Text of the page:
Lien Foundation In Singapore Makes IKEA-Style Catalogue To Help Dementia Persons

Dementia is a challenging illness which is indiscriminate and could befall any one. Those diagnosed see their daily lives disrupted and simple chores turn into insurmountable tasks.

Old-age illnesses not only impact the patients, but their loved ones and caregivers as well.

Lien Foundation, a Singapore-based philanthropic organisation that seeks to improve the lives of seniors and low-income families, has stepped up to this challenging task.

On Sunday (13 Sep), the foundation launched an interactive visual ‘IKEA Catalogue’ online for caregivers of dementia.

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HACK CARE illustrates more than 240 pages of ideas, practical hacks and tips to simplify life for these caregivers.

It comes with step-by-step online instruction manuals for a DIY-approach for dementia persons.

There’s also a physical edition available for those who prefer a manual they can pick up.

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‘IKEA catalogue’ helps create environments to assist dementia persons

The virtual interactive catalogue combines the design and research expertise from architects, and product & furniture designers.

Professionals from places like Alzheimer’s Disease Association (ADA), Brahm Centre and Khoo Teck Puat Hospital also lent their knowledge on the caregiving journey.

One of the most important aspects of the home they have conceptualised is the visual environment.

As dementia progresses, certain visual stimuli can be disorienting and confusing which results in fear.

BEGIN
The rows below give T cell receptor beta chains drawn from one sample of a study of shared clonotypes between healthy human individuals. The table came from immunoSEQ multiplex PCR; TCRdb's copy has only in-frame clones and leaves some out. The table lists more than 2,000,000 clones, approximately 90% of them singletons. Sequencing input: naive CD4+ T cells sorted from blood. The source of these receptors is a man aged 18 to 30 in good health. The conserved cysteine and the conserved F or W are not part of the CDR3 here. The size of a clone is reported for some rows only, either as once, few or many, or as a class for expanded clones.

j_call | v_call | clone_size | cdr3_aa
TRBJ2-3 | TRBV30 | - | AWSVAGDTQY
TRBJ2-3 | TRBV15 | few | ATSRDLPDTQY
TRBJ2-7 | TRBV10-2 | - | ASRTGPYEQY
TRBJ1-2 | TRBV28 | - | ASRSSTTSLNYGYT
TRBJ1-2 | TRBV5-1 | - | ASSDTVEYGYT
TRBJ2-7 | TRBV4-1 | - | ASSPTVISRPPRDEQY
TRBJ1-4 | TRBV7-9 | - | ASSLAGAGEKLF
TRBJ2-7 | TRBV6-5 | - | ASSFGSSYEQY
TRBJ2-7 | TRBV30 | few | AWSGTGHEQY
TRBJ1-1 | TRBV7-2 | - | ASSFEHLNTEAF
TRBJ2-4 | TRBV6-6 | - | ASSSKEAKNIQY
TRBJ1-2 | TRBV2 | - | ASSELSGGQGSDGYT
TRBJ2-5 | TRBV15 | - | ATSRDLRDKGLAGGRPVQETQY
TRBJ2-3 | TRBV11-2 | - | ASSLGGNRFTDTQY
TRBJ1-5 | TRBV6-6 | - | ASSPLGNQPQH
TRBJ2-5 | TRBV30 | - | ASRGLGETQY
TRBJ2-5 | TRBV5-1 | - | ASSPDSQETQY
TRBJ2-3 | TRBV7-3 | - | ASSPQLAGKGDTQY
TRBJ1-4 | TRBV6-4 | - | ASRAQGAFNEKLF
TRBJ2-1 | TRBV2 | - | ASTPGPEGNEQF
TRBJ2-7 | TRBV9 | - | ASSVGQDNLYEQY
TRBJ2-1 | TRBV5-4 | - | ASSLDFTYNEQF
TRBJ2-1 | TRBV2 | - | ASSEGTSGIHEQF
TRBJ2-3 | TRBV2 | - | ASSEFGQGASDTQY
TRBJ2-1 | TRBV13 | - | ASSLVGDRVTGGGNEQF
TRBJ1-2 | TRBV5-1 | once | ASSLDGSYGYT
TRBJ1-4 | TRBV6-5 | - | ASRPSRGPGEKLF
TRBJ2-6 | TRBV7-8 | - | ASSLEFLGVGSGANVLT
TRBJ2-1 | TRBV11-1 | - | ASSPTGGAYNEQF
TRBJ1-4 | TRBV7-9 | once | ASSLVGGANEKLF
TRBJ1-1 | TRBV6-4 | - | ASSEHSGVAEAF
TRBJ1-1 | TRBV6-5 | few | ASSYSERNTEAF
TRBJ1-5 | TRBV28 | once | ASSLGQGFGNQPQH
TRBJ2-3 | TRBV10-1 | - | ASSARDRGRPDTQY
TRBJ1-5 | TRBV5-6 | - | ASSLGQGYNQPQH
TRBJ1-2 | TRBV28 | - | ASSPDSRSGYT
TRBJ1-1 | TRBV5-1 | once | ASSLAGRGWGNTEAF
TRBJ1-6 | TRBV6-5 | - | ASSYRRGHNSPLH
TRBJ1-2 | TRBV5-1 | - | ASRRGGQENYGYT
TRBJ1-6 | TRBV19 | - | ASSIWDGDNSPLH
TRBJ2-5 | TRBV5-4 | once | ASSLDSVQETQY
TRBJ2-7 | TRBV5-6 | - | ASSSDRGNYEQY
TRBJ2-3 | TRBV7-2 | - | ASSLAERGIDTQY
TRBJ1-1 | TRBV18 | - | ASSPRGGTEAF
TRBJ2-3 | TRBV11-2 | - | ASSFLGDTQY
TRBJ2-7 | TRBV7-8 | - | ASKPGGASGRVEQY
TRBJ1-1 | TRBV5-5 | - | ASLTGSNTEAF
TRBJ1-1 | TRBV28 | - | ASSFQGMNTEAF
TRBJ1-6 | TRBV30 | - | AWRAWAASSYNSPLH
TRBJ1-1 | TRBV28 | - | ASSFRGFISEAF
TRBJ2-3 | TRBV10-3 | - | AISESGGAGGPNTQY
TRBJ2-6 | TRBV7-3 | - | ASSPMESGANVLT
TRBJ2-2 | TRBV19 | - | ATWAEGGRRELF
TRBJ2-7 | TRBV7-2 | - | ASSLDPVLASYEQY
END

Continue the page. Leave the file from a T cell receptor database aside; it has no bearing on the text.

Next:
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It then becomes difficult to interpret what one sees.

Therefore, creating visual environments that are calm and easy to understand creates visual clarity at home for the dementia person.

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Habitable space is experienced through furniture and its spatial arrangements.

In ‘The New Room’ chapter, it can continuously be reconfigured to enhance a richer and healthier lives for the carers and the cared.

Hacking time & light for a dementia-friendly home

The progression of the day and time influences our body system by internalising the temporal cue from the variation in sunlight.

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In the ‘Time & Light‘ chapter,  it explores a way to manipulate the ‘biological clock’ to send appropriate signals for mealtimes, activity and rest.

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Keeping active to stimulate the brain

Fidget Play involves the tactile sensation when we twiddle our thumbs or run our fingers through things on surfaces.

This physical movement of fidgeting is both therapeutic and productive for dementia.

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By fiddling around with various items, persons with dementia can keep their mind and body active.

Using mealtimes for bonding

For many, we look to mealtimes the most. Not only because we get to eat scrumptious food, the conversation and bonding creates a joyful time.

The ‘Mealtime‘ chapter shares ideas and reasons why mealtimes are opportune activities to exercise choice, cognition and coordination.

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For example, they recommend using bright plates and utensils so that dementia persons can recognise their food more easily.

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Caring for dementia persons shouldn’t be a chore

We want to take this opportunity to salute and express our gratitude to caregivers who put in time and effort to care for their loved ones or persons with dementia.

While it may get challenging sometimes, take heart in knowing that the community supports persons with dementia and roots for the caregivers.

Have news you must share? Get in touch with us via email at hello@mustsharenews.com.

Featured image adapted from MIMS Today.